Continued use of immunomodulator therapy in patients with Crohn’s disease receiving anti-tumor necrosis factor (TNF) therapy is no more effective than anti-TNF monotherapy in inducing or maintaining response or remission, researchers show. The meta-analysis of randomized controlled trials is published in the December issue of Clinical Gastroenterology and Hepatology.
Jennifer L. Jones et al conducted a meta-analysis of subgroups from 11 randomized controlled trials of anti-TNF agents (adalimumab, certolizumab, or infliximab) in patients with luminal or fistulizing Crohn’s disease. The trials all had primary end points of clinical response at weeks 4–14 and 24–30 and remission at weeks 24–30. The authors also performed subgroup analyses to evaluate fistula closure and the efficacy and safety of combination therapy with different anti-TNF agents.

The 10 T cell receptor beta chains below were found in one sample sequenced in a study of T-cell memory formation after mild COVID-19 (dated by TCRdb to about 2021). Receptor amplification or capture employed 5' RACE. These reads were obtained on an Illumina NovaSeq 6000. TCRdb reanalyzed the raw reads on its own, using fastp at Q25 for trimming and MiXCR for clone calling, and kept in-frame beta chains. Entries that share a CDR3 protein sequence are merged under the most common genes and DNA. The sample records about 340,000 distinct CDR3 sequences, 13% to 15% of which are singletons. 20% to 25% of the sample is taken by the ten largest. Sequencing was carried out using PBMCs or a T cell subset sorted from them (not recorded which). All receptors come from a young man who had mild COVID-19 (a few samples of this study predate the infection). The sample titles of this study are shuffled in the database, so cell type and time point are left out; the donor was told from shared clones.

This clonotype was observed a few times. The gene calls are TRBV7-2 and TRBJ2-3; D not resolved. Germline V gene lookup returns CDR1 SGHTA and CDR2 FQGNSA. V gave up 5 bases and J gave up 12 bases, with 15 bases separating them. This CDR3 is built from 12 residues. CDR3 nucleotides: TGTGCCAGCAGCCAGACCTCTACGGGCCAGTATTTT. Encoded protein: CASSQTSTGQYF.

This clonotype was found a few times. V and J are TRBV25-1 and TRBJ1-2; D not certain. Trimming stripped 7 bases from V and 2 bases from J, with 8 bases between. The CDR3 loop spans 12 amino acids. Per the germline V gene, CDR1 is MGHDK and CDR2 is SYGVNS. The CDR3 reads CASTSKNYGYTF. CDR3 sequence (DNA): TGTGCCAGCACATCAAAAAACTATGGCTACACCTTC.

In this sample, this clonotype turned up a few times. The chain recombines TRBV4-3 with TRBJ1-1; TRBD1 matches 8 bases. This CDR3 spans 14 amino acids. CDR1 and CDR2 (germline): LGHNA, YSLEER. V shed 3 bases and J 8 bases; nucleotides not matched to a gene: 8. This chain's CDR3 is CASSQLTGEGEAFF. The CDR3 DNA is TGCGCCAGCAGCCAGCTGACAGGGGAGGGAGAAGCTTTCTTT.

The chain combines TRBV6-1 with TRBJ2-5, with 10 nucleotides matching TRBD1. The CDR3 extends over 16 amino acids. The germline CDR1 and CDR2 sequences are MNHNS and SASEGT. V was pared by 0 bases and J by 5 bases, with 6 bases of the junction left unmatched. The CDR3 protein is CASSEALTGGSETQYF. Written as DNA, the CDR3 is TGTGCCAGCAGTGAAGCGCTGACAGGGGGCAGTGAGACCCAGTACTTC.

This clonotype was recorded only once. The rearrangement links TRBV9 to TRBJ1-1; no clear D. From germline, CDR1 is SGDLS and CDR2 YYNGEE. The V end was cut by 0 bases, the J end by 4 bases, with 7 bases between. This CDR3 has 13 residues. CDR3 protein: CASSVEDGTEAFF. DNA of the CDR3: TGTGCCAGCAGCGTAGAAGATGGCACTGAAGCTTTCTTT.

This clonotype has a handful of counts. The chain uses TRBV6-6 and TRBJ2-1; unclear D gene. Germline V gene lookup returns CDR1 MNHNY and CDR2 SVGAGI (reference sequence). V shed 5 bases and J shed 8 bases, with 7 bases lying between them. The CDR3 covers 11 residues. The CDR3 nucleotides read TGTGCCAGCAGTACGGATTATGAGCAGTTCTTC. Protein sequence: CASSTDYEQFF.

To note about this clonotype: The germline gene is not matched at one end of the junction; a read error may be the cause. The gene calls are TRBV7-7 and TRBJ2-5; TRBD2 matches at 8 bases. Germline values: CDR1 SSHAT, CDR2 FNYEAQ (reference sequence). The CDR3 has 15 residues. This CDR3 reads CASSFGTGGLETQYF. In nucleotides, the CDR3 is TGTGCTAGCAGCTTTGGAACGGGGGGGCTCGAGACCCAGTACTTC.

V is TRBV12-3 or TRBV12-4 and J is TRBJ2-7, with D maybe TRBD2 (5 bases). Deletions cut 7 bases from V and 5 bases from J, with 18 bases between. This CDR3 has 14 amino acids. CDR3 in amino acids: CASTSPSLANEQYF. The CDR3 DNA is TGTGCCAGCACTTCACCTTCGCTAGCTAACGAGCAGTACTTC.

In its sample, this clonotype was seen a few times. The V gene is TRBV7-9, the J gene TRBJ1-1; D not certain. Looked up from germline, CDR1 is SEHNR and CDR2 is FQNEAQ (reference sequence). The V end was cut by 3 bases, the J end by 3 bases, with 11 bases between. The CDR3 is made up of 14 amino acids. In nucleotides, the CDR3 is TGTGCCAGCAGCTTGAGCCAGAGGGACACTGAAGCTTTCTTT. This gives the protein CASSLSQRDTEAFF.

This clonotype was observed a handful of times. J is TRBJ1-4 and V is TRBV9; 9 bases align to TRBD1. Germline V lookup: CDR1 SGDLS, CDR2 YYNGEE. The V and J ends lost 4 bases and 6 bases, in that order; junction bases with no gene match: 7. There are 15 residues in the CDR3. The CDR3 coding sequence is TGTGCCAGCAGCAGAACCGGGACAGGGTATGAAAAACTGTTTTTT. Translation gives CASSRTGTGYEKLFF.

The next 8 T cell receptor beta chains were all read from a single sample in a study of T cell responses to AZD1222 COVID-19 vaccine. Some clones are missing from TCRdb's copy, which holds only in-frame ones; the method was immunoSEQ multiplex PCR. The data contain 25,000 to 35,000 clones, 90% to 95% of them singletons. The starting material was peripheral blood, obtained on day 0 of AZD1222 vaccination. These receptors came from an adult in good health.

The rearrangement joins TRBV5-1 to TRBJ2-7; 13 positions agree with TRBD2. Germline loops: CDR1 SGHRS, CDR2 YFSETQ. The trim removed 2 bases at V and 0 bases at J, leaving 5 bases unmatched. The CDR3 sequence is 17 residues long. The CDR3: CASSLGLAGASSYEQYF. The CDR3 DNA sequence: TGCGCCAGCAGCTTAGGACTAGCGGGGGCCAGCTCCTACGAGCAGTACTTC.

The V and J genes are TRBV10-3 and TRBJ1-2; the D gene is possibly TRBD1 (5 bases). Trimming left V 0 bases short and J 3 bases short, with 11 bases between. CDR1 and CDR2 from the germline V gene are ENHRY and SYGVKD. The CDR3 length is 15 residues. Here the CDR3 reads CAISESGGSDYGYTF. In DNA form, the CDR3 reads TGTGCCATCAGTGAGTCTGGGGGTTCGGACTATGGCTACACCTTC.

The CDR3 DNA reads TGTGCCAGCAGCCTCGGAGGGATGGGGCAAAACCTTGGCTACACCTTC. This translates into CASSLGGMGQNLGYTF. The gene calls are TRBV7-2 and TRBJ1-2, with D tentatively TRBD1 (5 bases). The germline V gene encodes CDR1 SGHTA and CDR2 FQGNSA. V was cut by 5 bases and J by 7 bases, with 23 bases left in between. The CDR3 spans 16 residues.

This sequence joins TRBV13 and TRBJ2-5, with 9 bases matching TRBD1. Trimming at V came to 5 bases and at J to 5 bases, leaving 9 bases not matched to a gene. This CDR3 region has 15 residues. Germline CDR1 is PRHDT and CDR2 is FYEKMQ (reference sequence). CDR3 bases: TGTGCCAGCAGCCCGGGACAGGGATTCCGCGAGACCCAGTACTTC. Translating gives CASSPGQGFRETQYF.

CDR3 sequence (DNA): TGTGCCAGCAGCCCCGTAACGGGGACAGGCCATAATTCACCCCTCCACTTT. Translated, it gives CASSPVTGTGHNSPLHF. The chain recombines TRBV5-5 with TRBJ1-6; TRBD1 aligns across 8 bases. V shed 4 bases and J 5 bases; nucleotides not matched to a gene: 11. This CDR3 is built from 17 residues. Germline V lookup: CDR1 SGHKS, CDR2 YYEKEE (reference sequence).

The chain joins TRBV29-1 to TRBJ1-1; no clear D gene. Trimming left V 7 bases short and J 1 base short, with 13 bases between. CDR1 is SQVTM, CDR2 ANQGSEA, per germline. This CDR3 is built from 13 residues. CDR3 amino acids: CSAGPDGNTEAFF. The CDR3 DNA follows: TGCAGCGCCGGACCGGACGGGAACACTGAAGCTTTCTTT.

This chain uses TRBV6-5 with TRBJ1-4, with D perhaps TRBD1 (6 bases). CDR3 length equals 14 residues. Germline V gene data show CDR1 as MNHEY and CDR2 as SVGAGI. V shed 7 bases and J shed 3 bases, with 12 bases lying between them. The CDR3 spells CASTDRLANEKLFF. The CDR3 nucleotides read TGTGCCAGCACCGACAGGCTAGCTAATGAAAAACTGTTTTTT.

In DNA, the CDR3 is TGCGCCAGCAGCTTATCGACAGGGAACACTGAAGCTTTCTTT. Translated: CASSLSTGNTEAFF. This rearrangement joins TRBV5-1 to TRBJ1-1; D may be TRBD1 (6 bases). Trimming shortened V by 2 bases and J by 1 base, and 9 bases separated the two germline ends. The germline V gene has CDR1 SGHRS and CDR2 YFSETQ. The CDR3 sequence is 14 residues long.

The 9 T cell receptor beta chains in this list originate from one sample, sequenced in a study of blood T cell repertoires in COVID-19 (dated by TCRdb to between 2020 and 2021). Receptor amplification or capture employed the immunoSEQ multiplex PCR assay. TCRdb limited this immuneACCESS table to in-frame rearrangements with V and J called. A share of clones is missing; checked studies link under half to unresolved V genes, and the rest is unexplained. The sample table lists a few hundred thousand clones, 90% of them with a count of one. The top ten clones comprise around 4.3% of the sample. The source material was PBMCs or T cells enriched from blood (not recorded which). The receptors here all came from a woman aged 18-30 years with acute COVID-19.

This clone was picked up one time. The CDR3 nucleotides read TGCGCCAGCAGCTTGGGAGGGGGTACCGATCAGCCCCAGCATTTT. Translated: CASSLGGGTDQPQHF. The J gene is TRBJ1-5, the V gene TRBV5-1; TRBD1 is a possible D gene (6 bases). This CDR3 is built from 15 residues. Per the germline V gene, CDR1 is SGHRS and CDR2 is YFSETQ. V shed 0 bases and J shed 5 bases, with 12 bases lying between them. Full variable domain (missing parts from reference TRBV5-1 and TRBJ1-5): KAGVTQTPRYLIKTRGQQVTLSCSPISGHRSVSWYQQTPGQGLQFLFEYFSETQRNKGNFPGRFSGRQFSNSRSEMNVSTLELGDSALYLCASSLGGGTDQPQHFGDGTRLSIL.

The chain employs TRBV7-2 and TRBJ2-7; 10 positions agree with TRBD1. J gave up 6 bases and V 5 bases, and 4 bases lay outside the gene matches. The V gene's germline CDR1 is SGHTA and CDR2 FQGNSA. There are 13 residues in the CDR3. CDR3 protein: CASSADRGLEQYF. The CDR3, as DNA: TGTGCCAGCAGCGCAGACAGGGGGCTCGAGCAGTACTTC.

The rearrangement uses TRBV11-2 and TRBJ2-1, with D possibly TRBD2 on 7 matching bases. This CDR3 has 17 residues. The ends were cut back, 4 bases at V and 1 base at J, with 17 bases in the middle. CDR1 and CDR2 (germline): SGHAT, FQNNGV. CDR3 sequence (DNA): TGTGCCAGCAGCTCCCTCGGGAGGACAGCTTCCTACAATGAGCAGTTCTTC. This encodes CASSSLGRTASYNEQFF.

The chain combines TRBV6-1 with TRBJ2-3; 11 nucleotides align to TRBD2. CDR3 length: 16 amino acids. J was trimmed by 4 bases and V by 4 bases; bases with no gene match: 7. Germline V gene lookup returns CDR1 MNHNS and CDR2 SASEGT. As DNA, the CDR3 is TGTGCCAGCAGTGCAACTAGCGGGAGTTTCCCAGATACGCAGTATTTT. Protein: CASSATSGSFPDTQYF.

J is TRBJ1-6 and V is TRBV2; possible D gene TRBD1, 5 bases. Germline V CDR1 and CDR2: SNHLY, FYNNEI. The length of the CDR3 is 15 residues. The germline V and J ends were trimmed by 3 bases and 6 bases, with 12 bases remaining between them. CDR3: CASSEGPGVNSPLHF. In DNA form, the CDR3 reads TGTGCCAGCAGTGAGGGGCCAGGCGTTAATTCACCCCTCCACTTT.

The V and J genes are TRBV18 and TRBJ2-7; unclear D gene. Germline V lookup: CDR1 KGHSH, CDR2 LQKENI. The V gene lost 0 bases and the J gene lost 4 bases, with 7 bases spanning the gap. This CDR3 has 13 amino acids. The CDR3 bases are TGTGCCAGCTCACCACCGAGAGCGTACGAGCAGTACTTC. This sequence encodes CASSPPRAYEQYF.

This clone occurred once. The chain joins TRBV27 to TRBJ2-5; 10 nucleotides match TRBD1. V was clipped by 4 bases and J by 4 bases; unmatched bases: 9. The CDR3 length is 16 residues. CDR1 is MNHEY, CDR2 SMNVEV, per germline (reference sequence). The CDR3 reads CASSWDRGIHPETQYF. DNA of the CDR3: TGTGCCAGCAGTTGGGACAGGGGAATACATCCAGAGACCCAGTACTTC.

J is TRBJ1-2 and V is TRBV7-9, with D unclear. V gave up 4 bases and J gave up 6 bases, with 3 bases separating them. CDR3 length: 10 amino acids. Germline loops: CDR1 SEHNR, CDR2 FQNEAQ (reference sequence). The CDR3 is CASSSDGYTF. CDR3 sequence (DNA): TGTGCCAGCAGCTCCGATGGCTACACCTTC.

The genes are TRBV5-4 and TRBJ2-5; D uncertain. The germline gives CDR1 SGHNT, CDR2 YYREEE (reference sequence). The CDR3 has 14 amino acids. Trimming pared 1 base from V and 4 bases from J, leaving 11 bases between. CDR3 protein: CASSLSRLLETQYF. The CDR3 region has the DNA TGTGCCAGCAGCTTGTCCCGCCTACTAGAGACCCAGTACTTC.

In a video abstract, senior author Corey A. Siegel concludes “it didn’t really seem to matter whether you continue them on immune modulators or stop them and left them on anti-TNF monotherapy.”
The meta-analysis showed that combination therapy was no more effective than monotherapy in inducing 6-month remission, inducing or maintaining a response, or inducing a partial response or complete fistula closure.
However, Siegel says “My overall feeling is that after failing immune modulator therapy and starting anti-TNF therapy, you might to consider continuing the immune modulator for a period of time to decrease the immunogenicity of against the anti-TNF, but then we probably do have the ability to take away that immune modulator”
“It may make more of a difference for infliximab than the other drugs, but we’re not certain”, he added.
Jones et al state that randomized controlled trials are needed to fully assess the efficacy of continued immunomodulator therapy after anti-TNF therapy is initiated.